Stock markets across the Middle East suffered a series of mixed reactions after President Donald Trump announced that the United States would withdraw itself from the Iran Nuclear Deal of 2015.
President Trump announced that the United States would be withdrawing from the international deal with Iran while speaking at the White House, saying “The Iran deal is defective at its core. If we do nothing, we know exactly what will happen,” and “In just a short period of time, the world’s leading state sponsor of terror will be on the cusp of acquiring the world’s most dangerous weapons.”
Leaders of France, Germany and The United Kingdom expressed their commitment to the deal, coming together to assure all of their concerns.
The Gulf Market
The announcement of the withdrawal caused a huge stir across Gulf markets, with the prices of oil surging on Wednesday.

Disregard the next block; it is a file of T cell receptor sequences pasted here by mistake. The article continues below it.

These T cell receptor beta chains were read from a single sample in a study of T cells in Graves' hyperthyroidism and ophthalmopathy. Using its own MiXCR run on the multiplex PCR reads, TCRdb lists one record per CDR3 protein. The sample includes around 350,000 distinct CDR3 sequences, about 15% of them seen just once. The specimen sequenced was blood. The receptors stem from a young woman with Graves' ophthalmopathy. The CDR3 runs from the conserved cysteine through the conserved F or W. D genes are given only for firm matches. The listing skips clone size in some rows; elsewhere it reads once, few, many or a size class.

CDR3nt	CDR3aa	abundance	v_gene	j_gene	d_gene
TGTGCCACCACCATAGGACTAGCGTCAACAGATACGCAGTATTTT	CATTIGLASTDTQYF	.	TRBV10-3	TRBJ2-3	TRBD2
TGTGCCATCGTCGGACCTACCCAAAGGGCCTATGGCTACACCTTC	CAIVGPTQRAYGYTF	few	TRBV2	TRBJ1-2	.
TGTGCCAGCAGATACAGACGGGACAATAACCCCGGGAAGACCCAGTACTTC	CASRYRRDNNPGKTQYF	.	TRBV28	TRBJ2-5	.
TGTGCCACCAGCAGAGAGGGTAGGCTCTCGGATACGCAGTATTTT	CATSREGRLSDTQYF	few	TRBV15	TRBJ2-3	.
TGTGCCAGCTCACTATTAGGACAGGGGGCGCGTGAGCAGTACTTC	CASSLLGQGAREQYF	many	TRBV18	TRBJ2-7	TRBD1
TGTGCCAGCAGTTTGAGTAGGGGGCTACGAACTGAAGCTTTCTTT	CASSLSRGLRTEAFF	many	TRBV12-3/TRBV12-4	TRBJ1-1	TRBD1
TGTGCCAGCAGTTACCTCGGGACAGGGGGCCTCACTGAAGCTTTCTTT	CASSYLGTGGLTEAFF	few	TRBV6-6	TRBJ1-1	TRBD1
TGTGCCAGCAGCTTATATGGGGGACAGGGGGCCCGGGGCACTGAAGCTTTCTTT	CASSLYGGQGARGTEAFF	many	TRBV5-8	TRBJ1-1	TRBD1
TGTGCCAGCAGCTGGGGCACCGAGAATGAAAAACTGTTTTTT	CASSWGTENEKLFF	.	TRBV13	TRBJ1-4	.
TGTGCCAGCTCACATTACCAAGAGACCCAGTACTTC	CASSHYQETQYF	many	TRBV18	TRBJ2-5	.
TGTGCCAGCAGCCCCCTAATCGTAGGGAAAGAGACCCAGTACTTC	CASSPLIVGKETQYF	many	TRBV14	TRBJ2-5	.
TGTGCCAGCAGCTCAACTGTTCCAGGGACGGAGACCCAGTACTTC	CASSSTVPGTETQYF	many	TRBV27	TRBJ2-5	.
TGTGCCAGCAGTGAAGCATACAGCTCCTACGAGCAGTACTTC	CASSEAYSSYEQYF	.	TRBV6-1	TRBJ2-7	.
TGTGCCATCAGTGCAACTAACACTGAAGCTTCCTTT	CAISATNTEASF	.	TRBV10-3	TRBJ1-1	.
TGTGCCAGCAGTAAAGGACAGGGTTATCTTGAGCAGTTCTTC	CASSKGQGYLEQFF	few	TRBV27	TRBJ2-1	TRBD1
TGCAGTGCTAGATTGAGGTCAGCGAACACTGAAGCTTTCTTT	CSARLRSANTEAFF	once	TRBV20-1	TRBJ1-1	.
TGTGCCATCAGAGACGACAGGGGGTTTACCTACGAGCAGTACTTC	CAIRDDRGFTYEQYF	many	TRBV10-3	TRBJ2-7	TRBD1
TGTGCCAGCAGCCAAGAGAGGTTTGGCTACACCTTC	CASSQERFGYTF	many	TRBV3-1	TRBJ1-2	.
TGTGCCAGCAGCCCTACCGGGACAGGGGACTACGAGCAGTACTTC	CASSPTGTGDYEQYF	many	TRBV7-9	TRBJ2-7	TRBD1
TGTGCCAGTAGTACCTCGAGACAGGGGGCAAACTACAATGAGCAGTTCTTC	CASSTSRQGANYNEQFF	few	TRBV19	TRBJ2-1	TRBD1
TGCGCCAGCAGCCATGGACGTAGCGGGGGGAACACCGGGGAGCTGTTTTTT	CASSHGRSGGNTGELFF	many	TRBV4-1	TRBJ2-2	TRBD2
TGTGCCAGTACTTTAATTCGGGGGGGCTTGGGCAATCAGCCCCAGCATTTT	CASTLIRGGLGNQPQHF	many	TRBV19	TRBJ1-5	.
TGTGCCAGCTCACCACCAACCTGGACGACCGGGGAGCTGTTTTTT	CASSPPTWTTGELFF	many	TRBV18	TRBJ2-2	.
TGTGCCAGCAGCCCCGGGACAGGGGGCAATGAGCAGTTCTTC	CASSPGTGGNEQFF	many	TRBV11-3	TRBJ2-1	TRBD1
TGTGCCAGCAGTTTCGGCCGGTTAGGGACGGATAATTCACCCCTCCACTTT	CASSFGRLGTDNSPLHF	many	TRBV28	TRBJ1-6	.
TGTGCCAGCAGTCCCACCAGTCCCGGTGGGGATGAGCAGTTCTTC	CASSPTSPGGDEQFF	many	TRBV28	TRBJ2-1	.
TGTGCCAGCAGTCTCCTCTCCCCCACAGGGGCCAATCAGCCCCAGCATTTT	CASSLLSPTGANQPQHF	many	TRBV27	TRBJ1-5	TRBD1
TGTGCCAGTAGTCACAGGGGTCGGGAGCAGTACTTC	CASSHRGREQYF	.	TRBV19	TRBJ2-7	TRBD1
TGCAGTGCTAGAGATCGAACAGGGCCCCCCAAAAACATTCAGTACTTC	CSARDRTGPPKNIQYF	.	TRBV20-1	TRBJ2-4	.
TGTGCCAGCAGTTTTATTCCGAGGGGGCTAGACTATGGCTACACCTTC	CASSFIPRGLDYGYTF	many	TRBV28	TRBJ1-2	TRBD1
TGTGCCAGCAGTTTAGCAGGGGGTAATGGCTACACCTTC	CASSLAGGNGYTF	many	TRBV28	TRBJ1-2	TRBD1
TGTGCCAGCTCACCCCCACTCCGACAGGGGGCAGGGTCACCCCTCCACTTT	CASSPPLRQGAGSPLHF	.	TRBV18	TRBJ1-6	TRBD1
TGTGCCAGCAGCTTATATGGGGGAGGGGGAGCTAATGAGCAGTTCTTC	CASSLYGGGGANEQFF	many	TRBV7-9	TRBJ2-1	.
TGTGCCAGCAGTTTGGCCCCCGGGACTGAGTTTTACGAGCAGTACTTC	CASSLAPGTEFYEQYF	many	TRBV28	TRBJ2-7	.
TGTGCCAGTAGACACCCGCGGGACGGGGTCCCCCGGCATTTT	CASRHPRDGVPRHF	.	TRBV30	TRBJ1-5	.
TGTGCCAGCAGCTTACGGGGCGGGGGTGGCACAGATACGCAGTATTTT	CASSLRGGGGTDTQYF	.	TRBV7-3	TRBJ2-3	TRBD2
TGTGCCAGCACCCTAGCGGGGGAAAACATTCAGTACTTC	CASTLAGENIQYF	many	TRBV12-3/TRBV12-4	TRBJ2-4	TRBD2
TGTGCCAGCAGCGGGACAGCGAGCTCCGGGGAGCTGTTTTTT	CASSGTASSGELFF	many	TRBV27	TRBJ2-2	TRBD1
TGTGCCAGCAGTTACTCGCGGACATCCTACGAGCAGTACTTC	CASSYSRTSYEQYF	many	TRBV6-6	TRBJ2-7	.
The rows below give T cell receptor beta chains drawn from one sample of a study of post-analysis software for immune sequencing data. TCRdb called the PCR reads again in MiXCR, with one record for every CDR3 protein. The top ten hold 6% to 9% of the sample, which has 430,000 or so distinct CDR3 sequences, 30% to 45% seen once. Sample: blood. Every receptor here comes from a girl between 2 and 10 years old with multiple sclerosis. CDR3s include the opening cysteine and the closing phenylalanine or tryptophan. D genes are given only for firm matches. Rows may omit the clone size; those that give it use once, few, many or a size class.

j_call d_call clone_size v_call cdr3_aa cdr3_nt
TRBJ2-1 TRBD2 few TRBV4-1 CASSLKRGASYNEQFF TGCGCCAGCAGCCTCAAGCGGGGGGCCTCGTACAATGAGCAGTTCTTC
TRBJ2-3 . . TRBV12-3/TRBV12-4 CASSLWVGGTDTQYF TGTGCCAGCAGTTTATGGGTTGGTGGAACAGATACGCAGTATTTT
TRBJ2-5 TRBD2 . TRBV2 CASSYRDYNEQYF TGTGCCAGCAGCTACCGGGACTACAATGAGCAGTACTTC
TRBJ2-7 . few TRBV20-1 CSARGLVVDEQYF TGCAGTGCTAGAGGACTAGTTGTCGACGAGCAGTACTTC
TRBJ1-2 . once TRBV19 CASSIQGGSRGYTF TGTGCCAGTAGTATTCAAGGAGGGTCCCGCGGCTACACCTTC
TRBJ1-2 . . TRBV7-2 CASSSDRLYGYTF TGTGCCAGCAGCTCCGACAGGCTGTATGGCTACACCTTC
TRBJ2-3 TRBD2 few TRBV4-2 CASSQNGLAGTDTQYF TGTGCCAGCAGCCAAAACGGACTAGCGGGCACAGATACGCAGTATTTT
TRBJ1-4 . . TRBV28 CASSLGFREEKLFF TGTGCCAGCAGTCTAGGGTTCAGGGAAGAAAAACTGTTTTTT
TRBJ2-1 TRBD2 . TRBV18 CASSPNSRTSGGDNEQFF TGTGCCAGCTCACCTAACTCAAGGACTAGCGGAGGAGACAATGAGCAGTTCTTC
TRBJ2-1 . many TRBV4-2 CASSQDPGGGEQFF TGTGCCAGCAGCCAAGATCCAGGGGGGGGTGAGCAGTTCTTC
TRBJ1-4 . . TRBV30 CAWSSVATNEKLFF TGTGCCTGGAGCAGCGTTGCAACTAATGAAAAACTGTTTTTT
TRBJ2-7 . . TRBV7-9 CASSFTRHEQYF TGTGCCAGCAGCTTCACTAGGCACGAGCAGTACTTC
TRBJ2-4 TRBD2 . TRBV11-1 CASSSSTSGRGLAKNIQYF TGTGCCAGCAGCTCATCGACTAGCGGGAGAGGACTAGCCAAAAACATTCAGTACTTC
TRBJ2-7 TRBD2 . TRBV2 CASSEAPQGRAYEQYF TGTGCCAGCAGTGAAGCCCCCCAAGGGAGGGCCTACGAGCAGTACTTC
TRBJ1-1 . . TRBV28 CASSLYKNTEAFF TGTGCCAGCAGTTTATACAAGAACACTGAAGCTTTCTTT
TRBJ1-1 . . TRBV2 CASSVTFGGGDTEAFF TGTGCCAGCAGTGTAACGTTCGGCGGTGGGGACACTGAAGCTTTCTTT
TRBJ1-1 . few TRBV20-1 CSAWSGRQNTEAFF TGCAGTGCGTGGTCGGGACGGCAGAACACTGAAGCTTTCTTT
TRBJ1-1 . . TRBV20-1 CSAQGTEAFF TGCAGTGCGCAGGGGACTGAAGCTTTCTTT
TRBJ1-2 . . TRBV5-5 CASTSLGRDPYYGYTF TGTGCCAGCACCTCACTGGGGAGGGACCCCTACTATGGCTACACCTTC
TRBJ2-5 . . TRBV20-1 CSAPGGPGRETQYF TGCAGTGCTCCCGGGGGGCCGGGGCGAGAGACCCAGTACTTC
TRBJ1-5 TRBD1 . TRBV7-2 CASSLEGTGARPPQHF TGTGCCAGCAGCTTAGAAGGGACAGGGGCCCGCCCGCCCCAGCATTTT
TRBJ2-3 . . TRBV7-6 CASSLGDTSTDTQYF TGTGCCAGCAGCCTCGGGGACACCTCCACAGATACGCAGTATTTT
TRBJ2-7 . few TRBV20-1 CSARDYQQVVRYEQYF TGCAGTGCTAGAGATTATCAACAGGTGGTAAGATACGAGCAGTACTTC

Vrajesh Bhandari, a portfolio manager at Al Mal Capital said: “Stock markets in the Gulf have been weak (over the) last couple of weeks – so quite likely the event is priced in. There are other moving parts in this geopolitical equation, including the wars in Yemen and Syria, and so Iran’s reaction would be keenly watched,”
He then went on to add that “The rise in Brent to a three-and-a-half year high has significant positive implications for oil exporting nations. If crude oil can hold these levels for a while, I think investors would begin factoring in the improving macro fundamentals.”
As Saudi Arabia’s stock market index dropped 0.2 percent, Qatar also dropped a 0.1 percentage, Dubai stooping 0.4 percent and Abu Dhabi with 0.6
According to Reuters, one UAE bank employee said: “This will impact how the region is viewed by foreign investors. There will be more negativity, more highlighting of the risks,” when speaking about how the withdrawal by the United States might impact negatively.